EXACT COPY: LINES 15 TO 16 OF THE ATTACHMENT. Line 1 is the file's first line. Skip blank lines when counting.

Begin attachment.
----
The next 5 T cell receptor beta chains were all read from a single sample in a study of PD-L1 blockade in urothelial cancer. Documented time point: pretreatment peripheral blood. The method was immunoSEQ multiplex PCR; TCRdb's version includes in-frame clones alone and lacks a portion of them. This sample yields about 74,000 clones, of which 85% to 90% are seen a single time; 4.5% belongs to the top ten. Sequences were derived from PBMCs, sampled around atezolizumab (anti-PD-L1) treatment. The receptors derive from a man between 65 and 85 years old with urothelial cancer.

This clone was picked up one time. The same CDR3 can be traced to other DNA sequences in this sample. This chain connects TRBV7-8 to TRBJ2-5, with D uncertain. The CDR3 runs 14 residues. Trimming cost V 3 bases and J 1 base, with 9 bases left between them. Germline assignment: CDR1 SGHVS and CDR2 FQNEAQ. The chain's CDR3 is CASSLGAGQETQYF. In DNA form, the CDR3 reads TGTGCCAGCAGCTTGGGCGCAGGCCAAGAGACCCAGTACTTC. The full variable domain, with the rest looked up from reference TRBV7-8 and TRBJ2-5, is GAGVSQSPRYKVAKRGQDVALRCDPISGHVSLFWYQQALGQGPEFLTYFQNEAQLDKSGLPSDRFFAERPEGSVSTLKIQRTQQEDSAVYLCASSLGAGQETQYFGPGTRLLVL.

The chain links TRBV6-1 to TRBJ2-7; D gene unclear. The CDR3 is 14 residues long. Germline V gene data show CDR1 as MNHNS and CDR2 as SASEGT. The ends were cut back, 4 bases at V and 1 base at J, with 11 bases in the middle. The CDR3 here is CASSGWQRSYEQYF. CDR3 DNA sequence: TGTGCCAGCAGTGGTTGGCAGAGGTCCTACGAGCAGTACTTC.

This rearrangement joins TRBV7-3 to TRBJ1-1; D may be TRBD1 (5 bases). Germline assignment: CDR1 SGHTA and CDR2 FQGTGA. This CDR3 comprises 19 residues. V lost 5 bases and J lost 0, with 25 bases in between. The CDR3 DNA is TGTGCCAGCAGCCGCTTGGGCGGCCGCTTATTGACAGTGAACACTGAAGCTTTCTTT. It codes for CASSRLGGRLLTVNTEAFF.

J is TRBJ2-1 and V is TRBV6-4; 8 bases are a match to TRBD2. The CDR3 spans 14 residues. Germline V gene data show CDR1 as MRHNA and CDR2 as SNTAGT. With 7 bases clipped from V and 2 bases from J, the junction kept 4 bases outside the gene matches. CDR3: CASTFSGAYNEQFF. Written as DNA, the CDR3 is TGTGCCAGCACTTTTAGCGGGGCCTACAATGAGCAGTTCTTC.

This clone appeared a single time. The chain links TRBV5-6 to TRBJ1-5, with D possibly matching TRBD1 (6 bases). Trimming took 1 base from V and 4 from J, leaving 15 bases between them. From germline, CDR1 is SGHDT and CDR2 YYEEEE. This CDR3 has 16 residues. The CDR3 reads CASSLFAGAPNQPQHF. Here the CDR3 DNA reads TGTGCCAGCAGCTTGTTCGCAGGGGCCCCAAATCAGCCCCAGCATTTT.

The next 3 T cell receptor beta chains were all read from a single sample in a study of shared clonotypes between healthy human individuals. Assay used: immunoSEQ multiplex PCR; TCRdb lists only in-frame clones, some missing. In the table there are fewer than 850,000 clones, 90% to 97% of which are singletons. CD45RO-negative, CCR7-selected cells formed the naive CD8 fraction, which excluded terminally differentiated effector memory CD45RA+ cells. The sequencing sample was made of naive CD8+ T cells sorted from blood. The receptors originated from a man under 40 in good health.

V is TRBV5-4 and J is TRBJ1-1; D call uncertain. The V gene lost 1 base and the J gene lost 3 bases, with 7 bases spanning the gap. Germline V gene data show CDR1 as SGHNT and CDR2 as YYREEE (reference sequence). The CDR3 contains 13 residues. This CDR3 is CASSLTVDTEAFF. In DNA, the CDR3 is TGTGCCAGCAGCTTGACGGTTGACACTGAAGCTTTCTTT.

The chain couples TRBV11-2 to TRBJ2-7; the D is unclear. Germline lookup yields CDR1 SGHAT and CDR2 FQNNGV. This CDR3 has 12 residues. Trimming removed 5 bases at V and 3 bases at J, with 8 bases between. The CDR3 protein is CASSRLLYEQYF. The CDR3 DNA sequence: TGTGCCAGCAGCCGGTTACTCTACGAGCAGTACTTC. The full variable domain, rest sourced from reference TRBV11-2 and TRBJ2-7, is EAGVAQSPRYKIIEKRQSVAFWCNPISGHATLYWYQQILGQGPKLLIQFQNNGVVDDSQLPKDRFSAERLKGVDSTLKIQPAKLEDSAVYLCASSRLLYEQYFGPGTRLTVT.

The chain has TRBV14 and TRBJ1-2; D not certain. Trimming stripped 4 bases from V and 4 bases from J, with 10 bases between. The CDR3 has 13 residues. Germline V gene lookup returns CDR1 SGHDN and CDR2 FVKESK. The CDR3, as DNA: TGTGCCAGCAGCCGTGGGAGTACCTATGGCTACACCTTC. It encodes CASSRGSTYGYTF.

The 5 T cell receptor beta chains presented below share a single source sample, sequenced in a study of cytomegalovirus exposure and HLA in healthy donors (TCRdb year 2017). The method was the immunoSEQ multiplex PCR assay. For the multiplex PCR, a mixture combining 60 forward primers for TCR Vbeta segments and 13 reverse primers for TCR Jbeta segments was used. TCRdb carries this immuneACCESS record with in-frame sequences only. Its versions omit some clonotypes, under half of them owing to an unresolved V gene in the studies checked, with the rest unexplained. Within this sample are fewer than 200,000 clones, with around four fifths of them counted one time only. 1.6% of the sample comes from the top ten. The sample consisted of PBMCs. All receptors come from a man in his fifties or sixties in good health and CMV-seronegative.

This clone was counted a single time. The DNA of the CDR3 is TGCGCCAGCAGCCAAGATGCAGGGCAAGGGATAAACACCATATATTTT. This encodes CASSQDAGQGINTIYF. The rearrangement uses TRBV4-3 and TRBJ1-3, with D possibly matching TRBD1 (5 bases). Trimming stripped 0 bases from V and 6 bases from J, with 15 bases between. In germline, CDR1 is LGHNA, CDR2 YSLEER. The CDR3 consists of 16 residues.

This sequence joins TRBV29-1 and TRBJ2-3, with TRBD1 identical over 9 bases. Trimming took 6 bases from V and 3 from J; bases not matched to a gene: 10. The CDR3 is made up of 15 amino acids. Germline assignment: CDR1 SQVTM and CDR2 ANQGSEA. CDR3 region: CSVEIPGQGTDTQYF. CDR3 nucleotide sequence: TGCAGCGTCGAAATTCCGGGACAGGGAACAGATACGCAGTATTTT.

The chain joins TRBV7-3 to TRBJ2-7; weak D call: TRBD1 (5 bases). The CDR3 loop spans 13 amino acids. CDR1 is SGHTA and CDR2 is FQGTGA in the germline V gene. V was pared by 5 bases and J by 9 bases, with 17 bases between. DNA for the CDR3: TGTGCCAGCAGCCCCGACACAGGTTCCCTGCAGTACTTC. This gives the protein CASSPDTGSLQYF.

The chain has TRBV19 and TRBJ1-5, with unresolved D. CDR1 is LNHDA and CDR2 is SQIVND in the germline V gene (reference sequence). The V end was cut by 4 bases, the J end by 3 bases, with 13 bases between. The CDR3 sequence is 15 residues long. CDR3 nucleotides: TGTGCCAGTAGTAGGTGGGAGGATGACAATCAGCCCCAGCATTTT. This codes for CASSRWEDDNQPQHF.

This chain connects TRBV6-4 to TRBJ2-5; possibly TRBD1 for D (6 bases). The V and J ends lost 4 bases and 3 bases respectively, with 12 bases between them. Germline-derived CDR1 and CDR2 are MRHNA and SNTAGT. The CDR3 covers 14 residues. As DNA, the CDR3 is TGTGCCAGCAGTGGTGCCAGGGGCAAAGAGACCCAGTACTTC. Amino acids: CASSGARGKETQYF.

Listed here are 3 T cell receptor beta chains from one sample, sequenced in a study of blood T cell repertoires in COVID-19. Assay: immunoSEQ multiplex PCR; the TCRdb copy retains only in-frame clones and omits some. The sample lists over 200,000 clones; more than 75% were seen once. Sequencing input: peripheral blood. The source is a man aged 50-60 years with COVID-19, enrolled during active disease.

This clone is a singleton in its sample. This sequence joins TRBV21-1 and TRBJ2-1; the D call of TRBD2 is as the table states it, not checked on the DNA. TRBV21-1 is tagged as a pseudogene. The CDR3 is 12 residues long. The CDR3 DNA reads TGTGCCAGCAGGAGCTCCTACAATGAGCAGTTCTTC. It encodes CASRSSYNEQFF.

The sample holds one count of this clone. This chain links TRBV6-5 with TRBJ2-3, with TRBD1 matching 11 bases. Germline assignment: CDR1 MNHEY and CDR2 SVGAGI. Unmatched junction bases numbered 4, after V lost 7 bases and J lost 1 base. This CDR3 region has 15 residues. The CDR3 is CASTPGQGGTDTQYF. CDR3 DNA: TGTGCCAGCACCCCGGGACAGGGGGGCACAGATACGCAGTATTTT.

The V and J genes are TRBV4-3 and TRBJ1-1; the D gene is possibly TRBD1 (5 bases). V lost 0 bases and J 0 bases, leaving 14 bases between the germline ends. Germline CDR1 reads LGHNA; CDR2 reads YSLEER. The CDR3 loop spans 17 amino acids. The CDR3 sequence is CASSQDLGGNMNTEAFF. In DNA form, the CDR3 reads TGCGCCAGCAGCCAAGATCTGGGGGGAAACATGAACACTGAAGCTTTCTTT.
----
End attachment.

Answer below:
The chain has TRBV19 and TRBJ1-5, with unresolved D. CDR1 is LNHDA and CDR2 is SQIVND in the germline V gene (reference sequence). The V end was cut by 4 bases, the J end by 3 bases, with 13 bases between. The CDR3 sequence is 15 residues long. CDR3 nucleotides: TGTGCCAGTAGTAGGTGGGAGGATGACAATCAGCCCCAGCATTTT. This codes for CASSRWEDDNQPQHF.

This chain connects TRBV6-4 to TRBJ2-5; possibly TRBD1 for D (6 bases). The V and J ends lost 4 bases and 3 bases respectively, with 12 bases between them. Germline-derived CDR1 and CDR2 are MRHNA and SNTAGT. The CDR3 covers 14 residues. As DNA, the CDR3 is TGTGCCAGCAGTGGTGCCAGGGGCAAAGAGACCCAGTACTTC. Amino acids: CASSGARGKETQYF.